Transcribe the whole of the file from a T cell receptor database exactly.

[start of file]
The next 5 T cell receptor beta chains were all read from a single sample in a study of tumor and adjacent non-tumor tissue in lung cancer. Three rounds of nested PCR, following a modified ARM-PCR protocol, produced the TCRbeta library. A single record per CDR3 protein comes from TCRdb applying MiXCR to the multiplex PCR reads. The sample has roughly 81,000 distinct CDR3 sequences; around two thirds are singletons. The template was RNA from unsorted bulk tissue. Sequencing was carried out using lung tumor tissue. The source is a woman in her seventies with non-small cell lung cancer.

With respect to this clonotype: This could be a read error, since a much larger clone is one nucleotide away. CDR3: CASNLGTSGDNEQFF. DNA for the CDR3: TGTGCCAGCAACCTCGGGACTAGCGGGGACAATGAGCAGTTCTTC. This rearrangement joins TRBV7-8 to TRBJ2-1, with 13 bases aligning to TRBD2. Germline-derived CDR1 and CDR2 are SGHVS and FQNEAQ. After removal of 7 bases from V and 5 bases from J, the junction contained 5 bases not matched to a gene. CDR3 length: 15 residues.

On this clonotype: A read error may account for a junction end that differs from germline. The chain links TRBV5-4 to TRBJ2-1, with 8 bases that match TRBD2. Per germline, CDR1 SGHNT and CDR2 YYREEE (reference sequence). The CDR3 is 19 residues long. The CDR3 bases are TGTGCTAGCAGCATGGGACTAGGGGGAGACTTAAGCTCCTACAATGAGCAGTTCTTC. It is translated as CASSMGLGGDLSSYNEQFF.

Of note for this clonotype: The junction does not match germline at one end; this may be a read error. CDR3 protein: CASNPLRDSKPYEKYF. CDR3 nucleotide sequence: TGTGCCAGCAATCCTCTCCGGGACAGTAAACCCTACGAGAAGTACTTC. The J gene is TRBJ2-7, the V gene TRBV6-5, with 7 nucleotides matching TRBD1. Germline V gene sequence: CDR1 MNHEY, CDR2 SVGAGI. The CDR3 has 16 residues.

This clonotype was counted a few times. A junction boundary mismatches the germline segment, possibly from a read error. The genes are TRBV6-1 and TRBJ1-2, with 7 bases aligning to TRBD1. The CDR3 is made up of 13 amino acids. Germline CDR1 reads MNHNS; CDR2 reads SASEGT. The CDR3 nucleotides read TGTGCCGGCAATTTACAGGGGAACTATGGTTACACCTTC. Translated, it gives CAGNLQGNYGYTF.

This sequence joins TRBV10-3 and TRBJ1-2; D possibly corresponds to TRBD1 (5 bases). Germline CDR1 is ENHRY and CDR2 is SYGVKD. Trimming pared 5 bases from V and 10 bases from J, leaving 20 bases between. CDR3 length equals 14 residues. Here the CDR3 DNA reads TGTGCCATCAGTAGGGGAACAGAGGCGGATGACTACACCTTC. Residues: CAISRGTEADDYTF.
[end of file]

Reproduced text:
The next 5 T cell receptor beta chains were all read from a single sample in a study of tumor and adjacent non-tumor tissue in lung cancer. Three rounds of nested PCR, following a modified ARM-PCR protocol, produced the TCRbeta library. A single record per CDR3 protein comes from TCRdb applying MiXCR to the multiplex PCR reads. The sample has roughly 81,000 distinct CDR3 sequences; around two thirds are singletons. The template was RNA from unsorted bulk tissue. Sequencing was carried out using lung tumor tissue. The source is a woman in her seventies with non-small cell lung cancer.

With respect to this clonotype: This could be a read error, since a much larger clone is one nucleotide away. CDR3: CASNLGTSGDNEQFF. DNA for the CDR3: TGTGCCAGCAACCTCGGGACTAGCGGGGACAATGAGCAGTTCTTC. This rearrangement joins TRBV7-8 to TRBJ2-1, with 13 bases aligning to TRBD2. Germline-derived CDR1 and CDR2 are SGHVS and FQNEAQ. After removal of 7 bases from V and 5 bases from J, the junction contained 5 bases not matched to a gene. CDR3 length: 15 residues.

On this clonotype: A read error may account for a junction end that differs from germline. The chain links TRBV5-4 to TRBJ2-1, with 8 bases that match TRBD2. Per germline, CDR1 SGHNT and CDR2 YYREEE (reference sequence). The CDR3 is 19 residues long. The CDR3 bases are TGTGCTAGCAGCATGGGACTAGGGGGAGACTTAAGCTCCTACAATGAGCAGTTCTTC. It is translated as CASSMGLGGDLSSYNEQFF.

Of note for this clonotype: The junction does not match germline at one end; this may be a read error. CDR3 protein: CASNPLRDSKPYEKYF. CDR3 nucleotide sequence: TGTGCCAGCAATCCTCTCCGGGACAGTAAACCCTACGAGAAGTACTTC. The J gene is TRBJ2-7, the V gene TRBV6-5, with 7 nucleotides matching TRBD1. Germline V gene sequence: CDR1 MNHEY, CDR2 SVGAGI. The CDR3 has 16 residues.

This clonotype was counted a few times. A junction boundary mismatches the germline segment, possibly from a read error. The genes are TRBV6-1 and TRBJ1-2, with 7 bases aligning to TRBD1. The CDR3 is made up of 13 amino acids. Germline CDR1 reads MNHNS; CDR2 reads SASEGT. The CDR3 nucleotides read TGTGCCGGCAATTTACAGGGGAACTATGGTTACACCTTC. Translated, it gives CAGNLQGNYGYTF.

This sequence joins TRBV10-3 and TRBJ1-2; D possibly corresponds to TRBD1 (5 bases). Germline CDR1 is ENHRY and CDR2 is SYGVKD. Trimming pared 5 bases from V and 10 bases from J, leaving 20 bases between. CDR3 length equals 14 residues. Here the CDR3 DNA reads TGTGCCATCAGTAGGGGAACAGAGGCGGATGACTACACCTTC. Residues: CAISRGTEADDYTF.